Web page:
If you, like me, grew up viewing life through the periscope of sports, the random sports idiom knows no bounds. Sport is often sold as the character molding force that teaches the lessons of life, builds camaraderie, and strengthens resolve. Being one that only knows my own experience, I cannot discount these assertions (recently though, I’ve met a few people who never played sports and seem alright).
Besides all that greatness, sports engrain a language in its disciples–phrases that are repeated so often that they inevitably intertwine with your inner experience of everything, a little like a play-by-play call of your own day. As kids, we had to believe in these parables preached by coaches. Now, these idioms surface at odd times but nevertheless guide my diabetes management.
Thus, a new series has begun, devoted entirely to the lasting power of sports and its inevitable effect on diabetes. Let’s open up Volume One:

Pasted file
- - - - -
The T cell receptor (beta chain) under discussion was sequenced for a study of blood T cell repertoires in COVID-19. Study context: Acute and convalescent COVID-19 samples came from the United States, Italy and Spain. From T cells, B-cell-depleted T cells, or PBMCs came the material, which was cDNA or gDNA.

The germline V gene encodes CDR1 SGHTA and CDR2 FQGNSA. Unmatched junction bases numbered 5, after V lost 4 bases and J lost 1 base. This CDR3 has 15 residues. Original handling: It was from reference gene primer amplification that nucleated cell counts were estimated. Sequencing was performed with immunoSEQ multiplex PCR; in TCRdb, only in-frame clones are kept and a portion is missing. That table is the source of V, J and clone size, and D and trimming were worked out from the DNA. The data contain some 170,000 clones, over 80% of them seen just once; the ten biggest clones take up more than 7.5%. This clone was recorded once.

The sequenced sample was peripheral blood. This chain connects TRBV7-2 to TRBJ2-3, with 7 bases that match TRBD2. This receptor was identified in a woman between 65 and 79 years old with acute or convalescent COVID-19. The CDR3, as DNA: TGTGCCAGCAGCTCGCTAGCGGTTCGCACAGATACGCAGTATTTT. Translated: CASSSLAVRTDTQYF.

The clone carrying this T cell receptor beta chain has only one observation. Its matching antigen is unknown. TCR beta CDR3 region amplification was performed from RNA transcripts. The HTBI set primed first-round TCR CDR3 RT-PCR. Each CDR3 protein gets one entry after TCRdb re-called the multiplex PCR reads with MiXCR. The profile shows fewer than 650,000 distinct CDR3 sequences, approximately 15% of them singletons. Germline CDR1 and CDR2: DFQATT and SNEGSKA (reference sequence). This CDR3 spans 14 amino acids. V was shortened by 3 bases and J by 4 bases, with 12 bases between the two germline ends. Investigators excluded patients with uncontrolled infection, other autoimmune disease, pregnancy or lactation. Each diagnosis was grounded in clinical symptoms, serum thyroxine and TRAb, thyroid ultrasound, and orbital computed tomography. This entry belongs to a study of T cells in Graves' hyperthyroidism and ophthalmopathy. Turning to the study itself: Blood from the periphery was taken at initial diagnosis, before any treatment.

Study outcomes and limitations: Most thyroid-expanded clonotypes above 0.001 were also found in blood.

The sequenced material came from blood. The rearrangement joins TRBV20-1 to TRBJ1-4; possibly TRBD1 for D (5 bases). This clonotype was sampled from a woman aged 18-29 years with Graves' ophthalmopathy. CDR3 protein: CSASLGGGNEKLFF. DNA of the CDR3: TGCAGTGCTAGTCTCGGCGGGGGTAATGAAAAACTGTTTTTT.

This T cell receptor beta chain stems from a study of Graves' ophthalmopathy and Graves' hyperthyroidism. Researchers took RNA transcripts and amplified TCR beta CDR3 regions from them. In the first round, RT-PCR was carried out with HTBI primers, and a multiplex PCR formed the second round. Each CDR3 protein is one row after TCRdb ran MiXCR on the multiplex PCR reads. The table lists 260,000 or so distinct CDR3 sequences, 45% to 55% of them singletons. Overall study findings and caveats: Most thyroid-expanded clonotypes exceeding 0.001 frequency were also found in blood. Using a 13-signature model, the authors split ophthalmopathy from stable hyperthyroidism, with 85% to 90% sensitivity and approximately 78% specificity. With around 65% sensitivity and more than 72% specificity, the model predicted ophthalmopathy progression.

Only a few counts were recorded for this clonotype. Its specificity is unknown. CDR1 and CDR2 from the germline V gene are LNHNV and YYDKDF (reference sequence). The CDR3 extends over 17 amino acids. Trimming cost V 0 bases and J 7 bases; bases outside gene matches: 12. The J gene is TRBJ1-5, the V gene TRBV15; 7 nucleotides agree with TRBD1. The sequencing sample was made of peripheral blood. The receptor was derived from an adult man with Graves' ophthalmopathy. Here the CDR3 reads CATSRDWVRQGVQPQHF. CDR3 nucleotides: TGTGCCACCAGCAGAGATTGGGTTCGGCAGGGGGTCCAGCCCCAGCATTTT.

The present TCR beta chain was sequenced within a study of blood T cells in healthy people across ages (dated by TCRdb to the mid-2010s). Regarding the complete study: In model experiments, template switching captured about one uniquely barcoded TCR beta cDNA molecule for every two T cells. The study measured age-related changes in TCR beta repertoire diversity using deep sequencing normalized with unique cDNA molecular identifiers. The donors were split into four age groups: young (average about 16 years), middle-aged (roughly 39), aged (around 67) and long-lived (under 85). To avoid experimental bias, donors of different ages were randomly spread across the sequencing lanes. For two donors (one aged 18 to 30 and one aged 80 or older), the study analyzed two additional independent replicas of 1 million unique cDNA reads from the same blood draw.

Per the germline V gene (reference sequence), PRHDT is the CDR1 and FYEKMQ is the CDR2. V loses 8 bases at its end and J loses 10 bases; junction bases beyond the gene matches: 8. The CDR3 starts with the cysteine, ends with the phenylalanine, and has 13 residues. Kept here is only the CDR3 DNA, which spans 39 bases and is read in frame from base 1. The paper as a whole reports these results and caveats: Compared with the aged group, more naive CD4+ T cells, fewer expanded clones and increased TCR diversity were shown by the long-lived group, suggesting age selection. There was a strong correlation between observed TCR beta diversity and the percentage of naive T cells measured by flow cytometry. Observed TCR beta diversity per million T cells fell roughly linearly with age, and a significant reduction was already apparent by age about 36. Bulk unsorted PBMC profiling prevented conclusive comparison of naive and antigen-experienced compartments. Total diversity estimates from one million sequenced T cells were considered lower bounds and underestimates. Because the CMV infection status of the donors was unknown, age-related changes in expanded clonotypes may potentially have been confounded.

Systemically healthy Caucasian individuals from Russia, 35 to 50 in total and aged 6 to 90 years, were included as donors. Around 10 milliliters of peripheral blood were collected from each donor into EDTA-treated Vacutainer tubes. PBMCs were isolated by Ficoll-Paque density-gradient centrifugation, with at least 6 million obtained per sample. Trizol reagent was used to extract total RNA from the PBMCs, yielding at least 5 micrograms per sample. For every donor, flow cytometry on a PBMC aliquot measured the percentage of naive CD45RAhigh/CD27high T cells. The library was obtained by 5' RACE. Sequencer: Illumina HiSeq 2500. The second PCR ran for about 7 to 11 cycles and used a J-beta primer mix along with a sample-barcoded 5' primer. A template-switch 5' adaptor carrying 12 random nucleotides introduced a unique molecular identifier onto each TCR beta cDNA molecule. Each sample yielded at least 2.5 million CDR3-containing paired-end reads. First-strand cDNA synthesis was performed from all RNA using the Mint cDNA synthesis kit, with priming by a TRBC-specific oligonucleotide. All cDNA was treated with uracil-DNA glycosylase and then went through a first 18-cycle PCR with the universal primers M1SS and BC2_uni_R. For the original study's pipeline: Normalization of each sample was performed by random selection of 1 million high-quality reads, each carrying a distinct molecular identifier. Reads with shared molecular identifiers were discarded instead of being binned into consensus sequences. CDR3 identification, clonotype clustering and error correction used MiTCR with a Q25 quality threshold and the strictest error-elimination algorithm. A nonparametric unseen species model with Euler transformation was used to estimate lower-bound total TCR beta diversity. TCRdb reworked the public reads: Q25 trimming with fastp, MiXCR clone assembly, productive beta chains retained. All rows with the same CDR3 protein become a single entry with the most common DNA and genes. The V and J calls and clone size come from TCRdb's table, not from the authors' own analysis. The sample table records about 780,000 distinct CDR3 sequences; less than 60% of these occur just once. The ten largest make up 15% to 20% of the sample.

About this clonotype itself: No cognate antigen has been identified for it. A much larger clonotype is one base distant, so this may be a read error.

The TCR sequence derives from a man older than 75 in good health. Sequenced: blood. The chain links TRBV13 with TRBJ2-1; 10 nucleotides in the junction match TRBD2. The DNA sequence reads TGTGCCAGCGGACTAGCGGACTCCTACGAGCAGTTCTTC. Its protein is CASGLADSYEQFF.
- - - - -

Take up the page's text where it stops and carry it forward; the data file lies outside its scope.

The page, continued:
Playing To Win Vs Playing Not To Lose
This one’s good. Ultimately, it gets right at confronting fears and acting toward opportunity instead. Don’t guard the lead, extend the lead. Make the play, don’t try to prevent the mistake. Etc. As I stood in the grocery store parking lot one morning this week, sneaking a Clif Bar out of my grocery bag, preparing to take insulin, here it came like a lightning bolt from the heavens: play to win Ryan, don’t play not to lose.
My blood sugar was 130. The Clif Bar was 45 carbs. When the idiom entered, I was about to take 2 units. The safe play. The low avoidance play. Aborting the safe option, I dialed up 3 units, right at my carb ratio for the 45 units, and embraced the possibility of going low for better control. It worked. Sat down to lunch at 120. Playing to win.